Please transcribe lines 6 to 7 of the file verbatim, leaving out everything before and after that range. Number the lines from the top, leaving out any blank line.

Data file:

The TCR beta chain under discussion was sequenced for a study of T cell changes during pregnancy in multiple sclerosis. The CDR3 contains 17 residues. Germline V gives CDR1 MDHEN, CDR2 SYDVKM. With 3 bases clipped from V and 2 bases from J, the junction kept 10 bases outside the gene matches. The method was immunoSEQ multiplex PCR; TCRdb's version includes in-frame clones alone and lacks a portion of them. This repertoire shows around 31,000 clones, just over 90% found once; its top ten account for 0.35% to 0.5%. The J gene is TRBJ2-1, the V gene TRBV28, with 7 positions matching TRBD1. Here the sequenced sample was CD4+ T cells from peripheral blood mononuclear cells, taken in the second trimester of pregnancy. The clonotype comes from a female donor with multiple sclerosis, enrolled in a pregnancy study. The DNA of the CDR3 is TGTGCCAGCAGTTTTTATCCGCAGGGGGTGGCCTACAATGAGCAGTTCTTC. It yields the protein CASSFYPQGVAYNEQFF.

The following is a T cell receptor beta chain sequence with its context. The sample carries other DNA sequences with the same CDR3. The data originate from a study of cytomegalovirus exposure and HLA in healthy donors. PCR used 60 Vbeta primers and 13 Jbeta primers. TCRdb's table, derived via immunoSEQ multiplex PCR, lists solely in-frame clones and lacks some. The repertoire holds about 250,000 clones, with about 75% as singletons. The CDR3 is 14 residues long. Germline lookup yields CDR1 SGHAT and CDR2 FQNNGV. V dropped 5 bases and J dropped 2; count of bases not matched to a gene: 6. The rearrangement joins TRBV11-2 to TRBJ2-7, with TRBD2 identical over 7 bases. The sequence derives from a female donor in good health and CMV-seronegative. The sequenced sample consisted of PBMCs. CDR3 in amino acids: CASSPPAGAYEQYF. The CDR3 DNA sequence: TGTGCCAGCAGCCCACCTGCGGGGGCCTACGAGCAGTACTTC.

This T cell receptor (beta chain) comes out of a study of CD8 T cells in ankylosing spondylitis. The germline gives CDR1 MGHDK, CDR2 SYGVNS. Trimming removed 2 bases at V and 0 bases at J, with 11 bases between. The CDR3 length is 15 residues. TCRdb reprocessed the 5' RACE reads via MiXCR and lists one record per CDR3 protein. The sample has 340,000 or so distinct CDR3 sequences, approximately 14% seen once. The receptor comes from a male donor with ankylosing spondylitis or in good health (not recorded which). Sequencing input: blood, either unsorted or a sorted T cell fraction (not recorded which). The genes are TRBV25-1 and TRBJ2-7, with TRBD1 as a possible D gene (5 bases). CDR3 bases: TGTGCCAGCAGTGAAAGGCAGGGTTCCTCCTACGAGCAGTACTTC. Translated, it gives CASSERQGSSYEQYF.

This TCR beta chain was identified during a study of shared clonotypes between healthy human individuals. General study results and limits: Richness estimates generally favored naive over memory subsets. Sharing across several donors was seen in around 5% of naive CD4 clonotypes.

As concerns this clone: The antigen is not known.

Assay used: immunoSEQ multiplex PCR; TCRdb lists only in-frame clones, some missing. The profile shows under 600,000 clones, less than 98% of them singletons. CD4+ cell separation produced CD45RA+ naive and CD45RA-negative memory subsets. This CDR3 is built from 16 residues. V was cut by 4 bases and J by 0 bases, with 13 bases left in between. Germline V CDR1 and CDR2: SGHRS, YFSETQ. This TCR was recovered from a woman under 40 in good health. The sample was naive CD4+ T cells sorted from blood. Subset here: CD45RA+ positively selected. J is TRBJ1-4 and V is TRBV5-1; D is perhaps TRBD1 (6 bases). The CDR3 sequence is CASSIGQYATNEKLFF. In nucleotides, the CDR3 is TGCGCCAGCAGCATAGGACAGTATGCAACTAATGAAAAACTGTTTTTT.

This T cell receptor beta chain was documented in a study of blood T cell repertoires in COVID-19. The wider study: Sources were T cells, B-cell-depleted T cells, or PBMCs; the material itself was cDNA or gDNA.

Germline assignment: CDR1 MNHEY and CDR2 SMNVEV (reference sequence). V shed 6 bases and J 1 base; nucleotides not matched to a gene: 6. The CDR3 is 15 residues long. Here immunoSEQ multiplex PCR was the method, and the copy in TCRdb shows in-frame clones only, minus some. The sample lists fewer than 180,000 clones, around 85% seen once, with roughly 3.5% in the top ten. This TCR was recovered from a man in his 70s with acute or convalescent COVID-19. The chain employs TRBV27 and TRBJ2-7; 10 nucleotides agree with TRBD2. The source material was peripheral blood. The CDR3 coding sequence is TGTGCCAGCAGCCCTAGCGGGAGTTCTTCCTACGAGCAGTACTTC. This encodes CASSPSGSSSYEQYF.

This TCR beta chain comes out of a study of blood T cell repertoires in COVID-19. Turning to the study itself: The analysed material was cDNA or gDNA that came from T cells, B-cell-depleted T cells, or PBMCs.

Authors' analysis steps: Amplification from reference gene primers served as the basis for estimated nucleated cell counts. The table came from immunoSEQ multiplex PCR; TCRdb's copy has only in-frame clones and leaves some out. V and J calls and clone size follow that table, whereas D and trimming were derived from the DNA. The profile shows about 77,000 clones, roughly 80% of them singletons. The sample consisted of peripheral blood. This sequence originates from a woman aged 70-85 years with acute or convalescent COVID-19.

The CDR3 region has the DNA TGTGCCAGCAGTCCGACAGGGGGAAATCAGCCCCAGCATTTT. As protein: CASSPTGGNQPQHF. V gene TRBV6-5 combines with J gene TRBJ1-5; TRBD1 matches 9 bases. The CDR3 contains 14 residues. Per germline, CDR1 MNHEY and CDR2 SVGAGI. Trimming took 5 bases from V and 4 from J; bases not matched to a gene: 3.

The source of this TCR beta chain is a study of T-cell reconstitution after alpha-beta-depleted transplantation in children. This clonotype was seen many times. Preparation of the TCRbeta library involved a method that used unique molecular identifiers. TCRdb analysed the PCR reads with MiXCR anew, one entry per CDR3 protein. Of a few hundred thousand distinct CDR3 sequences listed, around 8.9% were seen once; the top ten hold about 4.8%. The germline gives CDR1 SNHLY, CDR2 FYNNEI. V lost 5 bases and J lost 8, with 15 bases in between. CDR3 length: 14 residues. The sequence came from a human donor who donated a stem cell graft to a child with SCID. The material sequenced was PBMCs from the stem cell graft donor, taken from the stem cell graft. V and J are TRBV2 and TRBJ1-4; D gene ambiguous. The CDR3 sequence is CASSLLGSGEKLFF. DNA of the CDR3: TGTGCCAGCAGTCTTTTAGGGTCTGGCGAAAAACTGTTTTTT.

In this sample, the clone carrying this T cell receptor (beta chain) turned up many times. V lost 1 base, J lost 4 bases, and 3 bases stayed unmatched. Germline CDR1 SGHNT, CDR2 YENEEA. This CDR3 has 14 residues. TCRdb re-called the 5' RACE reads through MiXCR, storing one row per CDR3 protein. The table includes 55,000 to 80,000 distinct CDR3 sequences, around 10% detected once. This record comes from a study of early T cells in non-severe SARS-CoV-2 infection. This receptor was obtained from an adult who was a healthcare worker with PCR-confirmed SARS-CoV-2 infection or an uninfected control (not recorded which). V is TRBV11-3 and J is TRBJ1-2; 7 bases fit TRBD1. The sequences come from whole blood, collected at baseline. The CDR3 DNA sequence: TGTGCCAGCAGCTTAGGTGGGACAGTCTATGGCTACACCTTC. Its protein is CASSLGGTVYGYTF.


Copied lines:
Assay used: immunoSEQ multiplex PCR; TCRdb lists only in-frame clones, some missing. The profile shows under 600,000 clones, less than 98% of them singletons. CD4+ cell separation produced CD45RA+ naive and CD45RA-negative memory subsets. This CDR3 is built from 16 residues. V was cut by 4 bases and J by 0 bases, with 13 bases left in between. Germline V CDR1 and CDR2: SGHRS, YFSETQ. This TCR was recovered from a woman under 40 in good health. The sample was naive CD4+ T cells sorted from blood. Subset here: CD45RA+ positively selected. J is TRBJ1-4 and V is TRBV5-1; D is perhaps TRBD1 (6 bases). The CDR3 sequence is CASSIGQYATNEKLFF. In nucleotides, the CDR3 is TGCGCCAGCAGCATAGGACAGTATGCAACTAATGAAAAACTGTTTTTT.

This T cell receptor beta chain was documented in a study of blood T cell repertoires in COVID-19. The wider study: Sources were T cells, B-cell-depleted T cells, or PBMCs; the material itself was cDNA or gDNA.